How loyalty programs are changing the gen Z consumer journey
David Burgman of student marketing agency Raptor looks at how students’ lives are changing – and how loyalty programs are keeping up.
How are student-focused loyalty programs evolving? / Credit: Nando's
When I was a student, things were simple: go to the local discount supermarket – perhaps, here in the UK, a Netto (who remembers Netto?) – and buy own-brand baked beans for 7p. Yes, 7p. Off-brand soda Roller Cola was 10p. Students were smelly and penniless: not quite the bullseye target consumer for the biggest consumer brands, but we got by.
Fast forward 20 years, and things are rather different. Amid a turbulent economic climate, it’s impossible to get on the property ladder with 5%+ mortgage rates, pensions are delayed, and crazy energy prices have squeezed disposable income.
But students have become a safe bet for gaining customers for life. It’s an audience that regenerates yearly, receiving free money (or ‘student loans’) three times a year while they start their journey as independent consumers with a license to form their own habits, departed from the family nest with decision-making (good or bad) in their own hands.
In the UK, students account for 53% of the gen Z (18-24) audience, representing the next generation in spending power. History shows that this youngest generation is most responsible for new trends.
But the audience (and its habits) has changed. Life was simpler 20 years ago: no social media, online shopping just on its way, and the revolution of clicks-and-bricks retailing in its infancy. The food options were limited, with Domino’s matrix of deals the height of sophistication.
So what’s changed – in the audience and the landscape?
Today’s students are savvy with their cash, and persuading them to part with it is difficult. But once you’ve got them, they’ll be loyal.
As tech natives, they have access to abundant information, making them much less susceptible to brands – particularly those they feel are inauthentic. Meanwhile, influencers who promote multiple brands at once are getting canceled at a rate of knots, and brands that try to jump onto trends without any prior reference are being swept aside. Just look at Bud Light’s fall from grace.
The audience wants to align with brands that align with their values, from sustainability to diversity. Brands need to authentically resonate with the audience to drive consideration.
Gen Z buys into brands that make them feel a sense of belonging with shared values. Community is essential: being part of a group of like-minded individuals who can share experiences.
Meanwhile, students (and the wider gen Z audience) expect greater value than the average consumer. They see themselves as worse off, and expect brands to make a difference for them.
So how have brands invested in this new generation of consumers and successfully convinced them to purchase? Here’s the formula: savvy + authentic + community + values + value = loyalty.
The new loyalty program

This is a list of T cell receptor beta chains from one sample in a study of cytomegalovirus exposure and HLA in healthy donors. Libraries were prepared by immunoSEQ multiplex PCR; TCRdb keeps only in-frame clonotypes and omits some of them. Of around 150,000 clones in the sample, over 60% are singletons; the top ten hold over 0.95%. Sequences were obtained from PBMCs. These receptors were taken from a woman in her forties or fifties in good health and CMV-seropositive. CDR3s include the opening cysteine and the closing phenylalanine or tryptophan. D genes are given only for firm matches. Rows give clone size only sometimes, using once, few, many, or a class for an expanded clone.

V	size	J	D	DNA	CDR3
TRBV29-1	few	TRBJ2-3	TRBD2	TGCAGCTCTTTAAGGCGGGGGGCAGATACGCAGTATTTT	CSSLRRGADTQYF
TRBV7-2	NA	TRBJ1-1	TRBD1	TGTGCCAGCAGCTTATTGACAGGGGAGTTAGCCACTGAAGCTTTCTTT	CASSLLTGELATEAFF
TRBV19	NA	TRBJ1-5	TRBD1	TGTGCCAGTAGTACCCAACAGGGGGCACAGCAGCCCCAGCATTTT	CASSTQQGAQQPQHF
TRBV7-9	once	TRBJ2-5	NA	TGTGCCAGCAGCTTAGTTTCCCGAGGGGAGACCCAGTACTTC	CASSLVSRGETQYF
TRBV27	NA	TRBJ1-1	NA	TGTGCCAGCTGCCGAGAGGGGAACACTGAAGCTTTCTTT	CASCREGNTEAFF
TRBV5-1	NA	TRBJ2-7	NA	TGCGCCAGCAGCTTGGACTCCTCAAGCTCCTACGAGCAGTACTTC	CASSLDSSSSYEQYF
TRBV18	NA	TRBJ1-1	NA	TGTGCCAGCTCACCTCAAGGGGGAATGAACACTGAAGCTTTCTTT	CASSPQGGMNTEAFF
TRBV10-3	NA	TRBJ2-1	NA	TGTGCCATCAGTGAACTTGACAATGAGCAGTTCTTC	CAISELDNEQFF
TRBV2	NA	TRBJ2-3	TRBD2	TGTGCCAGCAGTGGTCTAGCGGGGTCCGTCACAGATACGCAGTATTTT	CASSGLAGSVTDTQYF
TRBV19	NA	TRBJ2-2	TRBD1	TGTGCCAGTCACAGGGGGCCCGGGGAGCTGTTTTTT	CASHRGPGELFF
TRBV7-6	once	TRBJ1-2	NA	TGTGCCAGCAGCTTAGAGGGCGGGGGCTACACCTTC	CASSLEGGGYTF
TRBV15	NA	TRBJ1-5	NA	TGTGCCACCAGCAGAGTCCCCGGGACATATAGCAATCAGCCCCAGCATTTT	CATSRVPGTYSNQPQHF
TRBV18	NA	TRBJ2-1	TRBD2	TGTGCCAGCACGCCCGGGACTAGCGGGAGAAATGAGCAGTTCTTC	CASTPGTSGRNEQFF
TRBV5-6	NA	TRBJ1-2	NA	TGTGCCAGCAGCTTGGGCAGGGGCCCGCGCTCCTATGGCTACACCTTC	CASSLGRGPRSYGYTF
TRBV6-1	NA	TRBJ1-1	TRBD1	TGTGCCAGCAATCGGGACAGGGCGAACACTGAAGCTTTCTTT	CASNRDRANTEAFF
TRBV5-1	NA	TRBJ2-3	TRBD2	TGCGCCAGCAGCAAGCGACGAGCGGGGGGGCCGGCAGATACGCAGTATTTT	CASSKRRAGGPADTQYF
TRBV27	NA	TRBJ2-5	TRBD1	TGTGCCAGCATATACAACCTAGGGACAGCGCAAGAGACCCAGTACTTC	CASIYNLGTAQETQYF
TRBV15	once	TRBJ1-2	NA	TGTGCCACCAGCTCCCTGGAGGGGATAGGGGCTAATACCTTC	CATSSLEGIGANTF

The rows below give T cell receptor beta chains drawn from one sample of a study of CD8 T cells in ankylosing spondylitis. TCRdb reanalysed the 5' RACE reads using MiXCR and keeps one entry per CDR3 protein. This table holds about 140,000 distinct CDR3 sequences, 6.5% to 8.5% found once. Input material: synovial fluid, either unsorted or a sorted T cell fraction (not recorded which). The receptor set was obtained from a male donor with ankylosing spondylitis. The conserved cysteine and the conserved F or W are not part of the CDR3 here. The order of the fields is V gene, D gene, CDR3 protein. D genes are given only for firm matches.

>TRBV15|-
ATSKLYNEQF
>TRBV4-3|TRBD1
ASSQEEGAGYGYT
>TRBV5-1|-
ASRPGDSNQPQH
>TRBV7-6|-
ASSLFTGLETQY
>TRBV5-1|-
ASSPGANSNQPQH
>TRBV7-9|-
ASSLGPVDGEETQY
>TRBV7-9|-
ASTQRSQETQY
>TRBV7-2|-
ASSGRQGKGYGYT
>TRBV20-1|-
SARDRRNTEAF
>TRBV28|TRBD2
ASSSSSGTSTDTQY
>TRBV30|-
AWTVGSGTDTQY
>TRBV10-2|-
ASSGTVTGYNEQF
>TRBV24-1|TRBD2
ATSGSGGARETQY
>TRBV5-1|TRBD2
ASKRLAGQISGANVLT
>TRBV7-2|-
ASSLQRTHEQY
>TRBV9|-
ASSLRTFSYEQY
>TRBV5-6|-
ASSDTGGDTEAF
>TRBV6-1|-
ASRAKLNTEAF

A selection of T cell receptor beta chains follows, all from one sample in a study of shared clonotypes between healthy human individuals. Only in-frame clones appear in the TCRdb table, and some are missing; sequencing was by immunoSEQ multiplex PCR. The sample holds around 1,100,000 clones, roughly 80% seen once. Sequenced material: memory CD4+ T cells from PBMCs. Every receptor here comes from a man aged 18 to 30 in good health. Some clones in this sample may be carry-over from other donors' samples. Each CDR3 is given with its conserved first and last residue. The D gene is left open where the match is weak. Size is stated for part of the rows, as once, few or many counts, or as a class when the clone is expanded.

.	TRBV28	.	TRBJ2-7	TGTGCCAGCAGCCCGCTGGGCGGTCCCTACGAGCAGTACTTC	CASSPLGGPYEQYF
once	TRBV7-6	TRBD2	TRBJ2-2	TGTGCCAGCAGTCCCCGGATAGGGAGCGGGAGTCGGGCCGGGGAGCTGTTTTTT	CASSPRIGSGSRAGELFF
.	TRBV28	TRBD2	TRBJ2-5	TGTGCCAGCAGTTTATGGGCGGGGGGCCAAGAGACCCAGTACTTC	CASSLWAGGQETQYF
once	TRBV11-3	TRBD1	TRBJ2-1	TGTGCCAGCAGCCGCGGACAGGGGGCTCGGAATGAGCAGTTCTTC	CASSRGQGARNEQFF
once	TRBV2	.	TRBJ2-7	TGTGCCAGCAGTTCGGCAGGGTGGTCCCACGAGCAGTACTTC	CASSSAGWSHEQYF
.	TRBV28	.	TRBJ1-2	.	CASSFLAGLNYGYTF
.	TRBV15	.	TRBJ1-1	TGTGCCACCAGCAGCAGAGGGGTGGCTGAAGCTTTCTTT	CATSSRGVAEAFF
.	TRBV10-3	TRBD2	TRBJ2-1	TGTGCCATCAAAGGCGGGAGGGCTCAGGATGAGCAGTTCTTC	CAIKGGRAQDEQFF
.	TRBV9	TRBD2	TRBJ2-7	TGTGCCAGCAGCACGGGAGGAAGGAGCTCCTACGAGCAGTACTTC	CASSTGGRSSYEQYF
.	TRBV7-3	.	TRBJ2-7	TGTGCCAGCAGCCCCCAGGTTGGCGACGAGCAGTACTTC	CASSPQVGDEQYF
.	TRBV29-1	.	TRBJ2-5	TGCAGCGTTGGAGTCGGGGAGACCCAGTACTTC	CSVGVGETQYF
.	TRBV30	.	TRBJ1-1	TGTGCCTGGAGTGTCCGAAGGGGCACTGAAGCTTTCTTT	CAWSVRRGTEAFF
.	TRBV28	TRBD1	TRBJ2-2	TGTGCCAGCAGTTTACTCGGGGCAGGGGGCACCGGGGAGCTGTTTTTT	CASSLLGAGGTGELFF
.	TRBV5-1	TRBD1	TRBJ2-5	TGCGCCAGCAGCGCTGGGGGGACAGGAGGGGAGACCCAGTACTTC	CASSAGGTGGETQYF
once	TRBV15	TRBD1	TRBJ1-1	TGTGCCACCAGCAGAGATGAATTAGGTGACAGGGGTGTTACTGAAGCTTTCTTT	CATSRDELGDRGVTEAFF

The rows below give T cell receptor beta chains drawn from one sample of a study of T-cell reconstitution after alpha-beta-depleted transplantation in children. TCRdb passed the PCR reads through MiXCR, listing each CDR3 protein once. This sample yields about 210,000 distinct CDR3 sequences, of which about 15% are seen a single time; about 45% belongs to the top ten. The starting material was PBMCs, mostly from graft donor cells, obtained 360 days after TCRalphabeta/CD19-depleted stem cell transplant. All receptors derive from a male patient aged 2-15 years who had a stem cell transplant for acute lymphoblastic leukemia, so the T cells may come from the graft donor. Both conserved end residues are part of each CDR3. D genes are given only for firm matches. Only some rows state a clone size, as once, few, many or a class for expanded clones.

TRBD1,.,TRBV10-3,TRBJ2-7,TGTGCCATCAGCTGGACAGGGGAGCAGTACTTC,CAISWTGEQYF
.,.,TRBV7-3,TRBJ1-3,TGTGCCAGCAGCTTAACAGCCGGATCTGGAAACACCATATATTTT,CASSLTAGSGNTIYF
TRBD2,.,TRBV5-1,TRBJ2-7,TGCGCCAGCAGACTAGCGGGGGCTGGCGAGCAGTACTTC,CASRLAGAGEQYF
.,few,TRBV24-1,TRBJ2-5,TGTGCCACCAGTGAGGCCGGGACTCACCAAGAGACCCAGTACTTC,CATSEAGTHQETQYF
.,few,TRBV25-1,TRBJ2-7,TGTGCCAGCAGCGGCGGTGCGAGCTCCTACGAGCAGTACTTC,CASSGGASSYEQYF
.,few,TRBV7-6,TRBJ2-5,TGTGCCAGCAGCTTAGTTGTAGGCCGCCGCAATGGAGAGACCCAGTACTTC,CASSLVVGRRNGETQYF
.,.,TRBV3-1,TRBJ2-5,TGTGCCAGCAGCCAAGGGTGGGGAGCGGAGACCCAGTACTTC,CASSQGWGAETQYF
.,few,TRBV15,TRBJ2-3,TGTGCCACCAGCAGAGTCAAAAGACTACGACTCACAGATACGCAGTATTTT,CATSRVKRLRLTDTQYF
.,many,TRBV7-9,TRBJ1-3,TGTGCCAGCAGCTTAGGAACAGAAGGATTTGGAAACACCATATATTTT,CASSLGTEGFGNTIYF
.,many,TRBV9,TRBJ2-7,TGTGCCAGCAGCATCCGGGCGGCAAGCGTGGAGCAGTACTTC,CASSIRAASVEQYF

25 years ago, I was 16 years old. My friends and I would walk to McDonald’s, show our student identity cards, and receive the free cheeseburger for students purchasing Big Mac meals. This was an under-the-table offer, not promoted in any restaurants or in communications; a word-of-mouth value exchange that made McDonald’s (in)famous among us students. It was my first experience of an audience receiving a discount for being an audience.
Only a few months ago, this age-old offer was discontinued, to some devastation on social media.
Today, the McDonald’s loyalty and rewards game, alongside other youth brands, is on a different level. It’s a Walkman-to-iPod degree of evolution.
What has driven this innovation? Not just audiences’ expectations and demands, but the advancements and availability of technology to activate, deliver and manage such programs: mobile-first digital experiences; apps; mobile pay providers; QR codes to validate rewards; verification technology; combined national programs with local deals; and consistent communication of new deals, discounts, offers and experiences.
In short, the user interface (UI) and user experience (UX) are slick, considered, dynamic and engaging. This is the base level of what the audience expects. The proposition and product are great, the marketing and promotion are spot-on, and the offer is fresh and exciting. Surely that’s enough? It was, until we raised the bar a little bit higher.
Magic through experiences
Here’s the secret sauce on how brands should take programs to the next level and become legends among audiences. The consumer journey needs a sprinkle of magic, in the form of experiences.
For students and gen Z, this could be through influencer meet-and-greets, or experiential activations, or exclusive tickets to events, or competitions. And it can be enhanced with two-way communication via WhatsApp, exclusive hype merchandise, digital gamification, and augmented reality.
Having the right people promote the program hits different. Having a hero influencer as the face of the program and an army of ambassadors to back up the narrative will guarantee consistency in messaging in between bursts of activity.
The time is now to execute these plans as we rocket toward September and the new academic year.
Content by The Drum Network member:
We are Raptor, the student marketing agency.
We’re a team of young, hungry student marketing specialists who help build lasting connections between students, brands and Universities.
Over the last seven years we’ve honed our craft delivering award-winning work which spans; physical & digital experiences, brand ambassadors, social influencers, documentary series, web design, insight and strategy and much more.
Everything that we do has student culture at the heart and is tailored to our clients requirements.